Generating a Certificate Signing Request (CSR)

As discussed above, we need to submit a CSR to the Certificate Authority to generate a certificate. While there are multiple ways to create a CSR, these are the steps to generate one using openssl:

Note: If you are on Windows, the easiest way to get openssl is by using the executable distributed as part of a git installation. In my case, after installing Git, I had access to the openssl.exe executable in this path: 'C:\Program Files\Git\usr\bin\openssl.exe

  1. Open a Powershell terminal
  2. Run this command to launch the generation wizard:
& 'C:\Program Files\Git\usr\bin\openssl.exe' req -newkey rsa:4096 -keyout PRIVATEKEY.key -out MYCSR.csr
  1. You will be presented with a series of prompts:
    1. Create and verify a password. This is the password used to protect your private key, make sure to save it somewhere, as we will need it later
    2. Insert the Country name, a two-letter code for your country (see a list of possible values)
    3. Insert the Locality name, the name of your city or town
    4. Insert the Organization name, the name of your company/organization/personal name
    5. Insert the Common name, the name of your website (such as
    6. Insert the Email address
    7. Skip the challenge password
  2. At the end of this process, you should find a PRIVATEKEY.key file containing your private key and a MYCSR.csr file containing your certificate signing request. Keep both of them in a safe place as we will need them soon
  3. Submit the MYCSR.csr file to the Certificate Authority

Completing the verification process

After your request has been sent, the Certificate Authority will request additional information to verify your identity. This will usually take a few days or weeks, but in the end, you should receive a certificate.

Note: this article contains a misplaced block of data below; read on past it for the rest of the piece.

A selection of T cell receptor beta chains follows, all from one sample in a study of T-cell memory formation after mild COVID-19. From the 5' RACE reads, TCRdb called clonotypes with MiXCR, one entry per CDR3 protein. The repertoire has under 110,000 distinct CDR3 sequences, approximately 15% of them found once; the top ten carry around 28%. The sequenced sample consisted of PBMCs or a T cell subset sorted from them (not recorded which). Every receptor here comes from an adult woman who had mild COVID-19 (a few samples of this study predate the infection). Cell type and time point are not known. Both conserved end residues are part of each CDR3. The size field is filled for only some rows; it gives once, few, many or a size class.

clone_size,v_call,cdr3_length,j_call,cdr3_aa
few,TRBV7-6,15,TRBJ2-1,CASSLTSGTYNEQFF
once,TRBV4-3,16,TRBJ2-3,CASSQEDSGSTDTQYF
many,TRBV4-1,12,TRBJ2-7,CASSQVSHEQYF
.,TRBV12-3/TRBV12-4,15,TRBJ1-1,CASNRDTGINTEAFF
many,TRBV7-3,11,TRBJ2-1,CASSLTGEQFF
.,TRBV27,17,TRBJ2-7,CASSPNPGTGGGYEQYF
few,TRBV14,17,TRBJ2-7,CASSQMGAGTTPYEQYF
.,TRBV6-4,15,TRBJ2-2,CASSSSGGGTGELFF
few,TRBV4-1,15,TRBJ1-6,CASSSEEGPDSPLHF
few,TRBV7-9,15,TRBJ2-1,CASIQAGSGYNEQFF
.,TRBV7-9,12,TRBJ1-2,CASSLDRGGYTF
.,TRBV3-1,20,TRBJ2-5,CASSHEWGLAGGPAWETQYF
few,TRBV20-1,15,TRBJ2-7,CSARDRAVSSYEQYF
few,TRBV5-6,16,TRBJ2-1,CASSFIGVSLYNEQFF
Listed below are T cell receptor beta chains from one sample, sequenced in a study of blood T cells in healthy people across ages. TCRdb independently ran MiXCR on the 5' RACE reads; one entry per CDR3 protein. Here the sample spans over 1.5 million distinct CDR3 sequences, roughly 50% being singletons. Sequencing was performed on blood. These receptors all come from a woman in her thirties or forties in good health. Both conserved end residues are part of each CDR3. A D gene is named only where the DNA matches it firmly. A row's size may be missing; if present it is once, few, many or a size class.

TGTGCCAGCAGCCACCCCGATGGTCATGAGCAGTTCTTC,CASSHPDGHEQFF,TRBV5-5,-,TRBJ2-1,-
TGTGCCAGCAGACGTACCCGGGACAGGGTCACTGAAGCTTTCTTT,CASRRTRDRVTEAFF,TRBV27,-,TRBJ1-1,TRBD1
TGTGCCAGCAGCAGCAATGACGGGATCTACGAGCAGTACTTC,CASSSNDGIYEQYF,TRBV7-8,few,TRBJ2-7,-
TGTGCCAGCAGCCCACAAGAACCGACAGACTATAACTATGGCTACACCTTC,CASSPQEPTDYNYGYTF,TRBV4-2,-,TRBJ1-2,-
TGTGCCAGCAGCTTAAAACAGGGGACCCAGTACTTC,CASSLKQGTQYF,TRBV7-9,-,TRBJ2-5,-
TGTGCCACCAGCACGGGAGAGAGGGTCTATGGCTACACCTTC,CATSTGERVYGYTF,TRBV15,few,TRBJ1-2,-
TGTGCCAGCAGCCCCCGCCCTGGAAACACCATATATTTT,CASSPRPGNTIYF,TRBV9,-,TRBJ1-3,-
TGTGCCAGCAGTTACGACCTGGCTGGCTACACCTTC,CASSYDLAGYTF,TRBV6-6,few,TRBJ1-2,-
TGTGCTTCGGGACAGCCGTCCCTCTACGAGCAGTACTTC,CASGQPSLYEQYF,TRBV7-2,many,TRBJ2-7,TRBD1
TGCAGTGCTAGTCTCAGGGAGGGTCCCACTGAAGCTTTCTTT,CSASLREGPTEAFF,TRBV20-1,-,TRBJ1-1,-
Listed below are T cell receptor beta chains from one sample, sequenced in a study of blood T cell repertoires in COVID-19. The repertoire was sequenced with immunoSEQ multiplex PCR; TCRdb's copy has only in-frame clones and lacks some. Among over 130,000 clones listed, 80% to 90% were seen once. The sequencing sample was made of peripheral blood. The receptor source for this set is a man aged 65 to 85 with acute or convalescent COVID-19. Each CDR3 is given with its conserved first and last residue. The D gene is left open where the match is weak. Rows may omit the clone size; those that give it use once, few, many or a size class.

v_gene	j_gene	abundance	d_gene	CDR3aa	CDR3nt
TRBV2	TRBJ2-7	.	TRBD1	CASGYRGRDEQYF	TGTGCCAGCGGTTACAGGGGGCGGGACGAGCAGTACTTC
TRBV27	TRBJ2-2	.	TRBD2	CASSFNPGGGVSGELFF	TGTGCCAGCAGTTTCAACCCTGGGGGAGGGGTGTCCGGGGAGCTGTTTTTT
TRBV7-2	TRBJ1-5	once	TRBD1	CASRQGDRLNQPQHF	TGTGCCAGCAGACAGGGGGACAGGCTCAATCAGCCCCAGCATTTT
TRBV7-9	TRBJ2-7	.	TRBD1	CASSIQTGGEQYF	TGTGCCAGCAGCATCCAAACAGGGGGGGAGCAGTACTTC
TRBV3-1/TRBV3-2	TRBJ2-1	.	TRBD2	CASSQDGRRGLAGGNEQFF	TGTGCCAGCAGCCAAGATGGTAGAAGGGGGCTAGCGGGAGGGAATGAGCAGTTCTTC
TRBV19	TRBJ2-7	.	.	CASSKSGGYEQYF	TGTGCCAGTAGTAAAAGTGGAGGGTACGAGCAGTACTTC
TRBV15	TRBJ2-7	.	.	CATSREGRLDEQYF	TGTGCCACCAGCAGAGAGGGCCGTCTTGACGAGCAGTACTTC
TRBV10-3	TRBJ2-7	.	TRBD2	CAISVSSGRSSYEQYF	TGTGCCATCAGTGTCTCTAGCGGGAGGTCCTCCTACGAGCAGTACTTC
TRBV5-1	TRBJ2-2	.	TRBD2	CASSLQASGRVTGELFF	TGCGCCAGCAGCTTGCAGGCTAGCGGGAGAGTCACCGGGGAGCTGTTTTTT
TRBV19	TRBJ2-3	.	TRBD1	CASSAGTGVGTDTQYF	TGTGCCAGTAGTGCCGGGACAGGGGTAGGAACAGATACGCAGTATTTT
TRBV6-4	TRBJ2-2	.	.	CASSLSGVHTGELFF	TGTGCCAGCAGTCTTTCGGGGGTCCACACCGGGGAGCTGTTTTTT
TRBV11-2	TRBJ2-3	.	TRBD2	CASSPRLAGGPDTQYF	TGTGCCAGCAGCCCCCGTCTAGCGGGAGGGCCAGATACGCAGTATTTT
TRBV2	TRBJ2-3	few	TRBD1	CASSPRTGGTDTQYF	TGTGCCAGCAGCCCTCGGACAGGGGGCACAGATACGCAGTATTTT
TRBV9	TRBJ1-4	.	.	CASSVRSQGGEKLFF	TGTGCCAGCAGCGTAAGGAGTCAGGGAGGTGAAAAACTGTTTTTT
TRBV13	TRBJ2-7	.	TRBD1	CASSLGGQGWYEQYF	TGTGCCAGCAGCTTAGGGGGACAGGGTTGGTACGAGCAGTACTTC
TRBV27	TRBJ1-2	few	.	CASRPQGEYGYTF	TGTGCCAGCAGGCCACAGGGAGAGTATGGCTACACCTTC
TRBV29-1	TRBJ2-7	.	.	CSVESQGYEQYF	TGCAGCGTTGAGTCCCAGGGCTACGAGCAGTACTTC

Preparing the Certificate

After the certificate has been issued, we need to turn it into a format compatible with our target CI pipeline. The following steps are necessary for Sectigo-issued certificates, but keep in mind the process might be slightly different with other Certificate Authorities. Our goal is to obtain the code-signing certificate in PFX format, encoded as base64.

Verify that the Certificate and Private key match

Before diving into the actual conversion process, it’s a good idea to verify that the certificate being issued matches our private key (the one generated with the CSR).

To verify that, we need to run two commands:

openssl rsa -modulus -noout -in PRIVATEKEY.key | openssl md5

and also (with user.crt being the certificate issued by the CA):

openssl x509 -modulus -noout -in user.crt | openssl md5

If the output of the two previous commands match, then the certificate is correct!

Troubleshooting “Expecting: TRUSTED CERTIFICATE” error

In my case, the previous commands returned the following error:

unable to load certificate
34359836736:error:0909006C:PEM routines:get_name:no start line:crypto/pem/pem_lib.c:745:Expecting: TRUSTED CERTIFICATE

This error is due to the user.crt file being encoded in the wrong format. Luckily, we can solve this problem by following these steps.

Convert the certificate to PFX format

After verifying that the certificate matches our private key, we are ready to “bundle” all of them together into a PFX certificate. We will use openssl for this step as well:

& 'C:\Program Files\Git\usr\bin\openssl.exe' pkcs12 -export -out codesign.pfx -inkey .\PRIVATEKEY.key -in .\certificate.crt


  • PRIVATEKEY.key is the private key we generated during the CSR step.
  • certificate.crt is the public certificate issued by the Certificate Authority. In the case of Sectigo certificates, this file is not the user.crt certificate directly issued by the CA, but refers to the converted certificate after following these steps.
  • codesign.pfx is the output PFX certificate file.

Test the code-signing process manually

Before diving into the process to build an automatic signing pipeline, let’s verify that the code-signing certificate works as expected by attempting a manual signature.

We will need Microsoft’s signtool.exe to perform the following steps. You can get it by installing the Windows 10 SDK using Visual Studio. More info on this StackOverflow thread.

We can sign an executable by opening a terminal and running the following command:

"C:\Program Files (x86)\Windows Kits\10\bin\10.0.19041.0\x86\signtool" sign /fd SHA256 /p "<PASSWORD_HERE>" /ac SectigoPublicCodeSigningRootR46_AAA.crt /f codesign.pfx /tr /td sha256 yourProgram.exe


  • "C:\Program Files (x86)\Windows Kits\10\bin\10.0.19041.0\x86\signtool" is the path to signtool. This path will vary depending on the Windows 10 SDK version being installed, so make sure to update the path accordingly.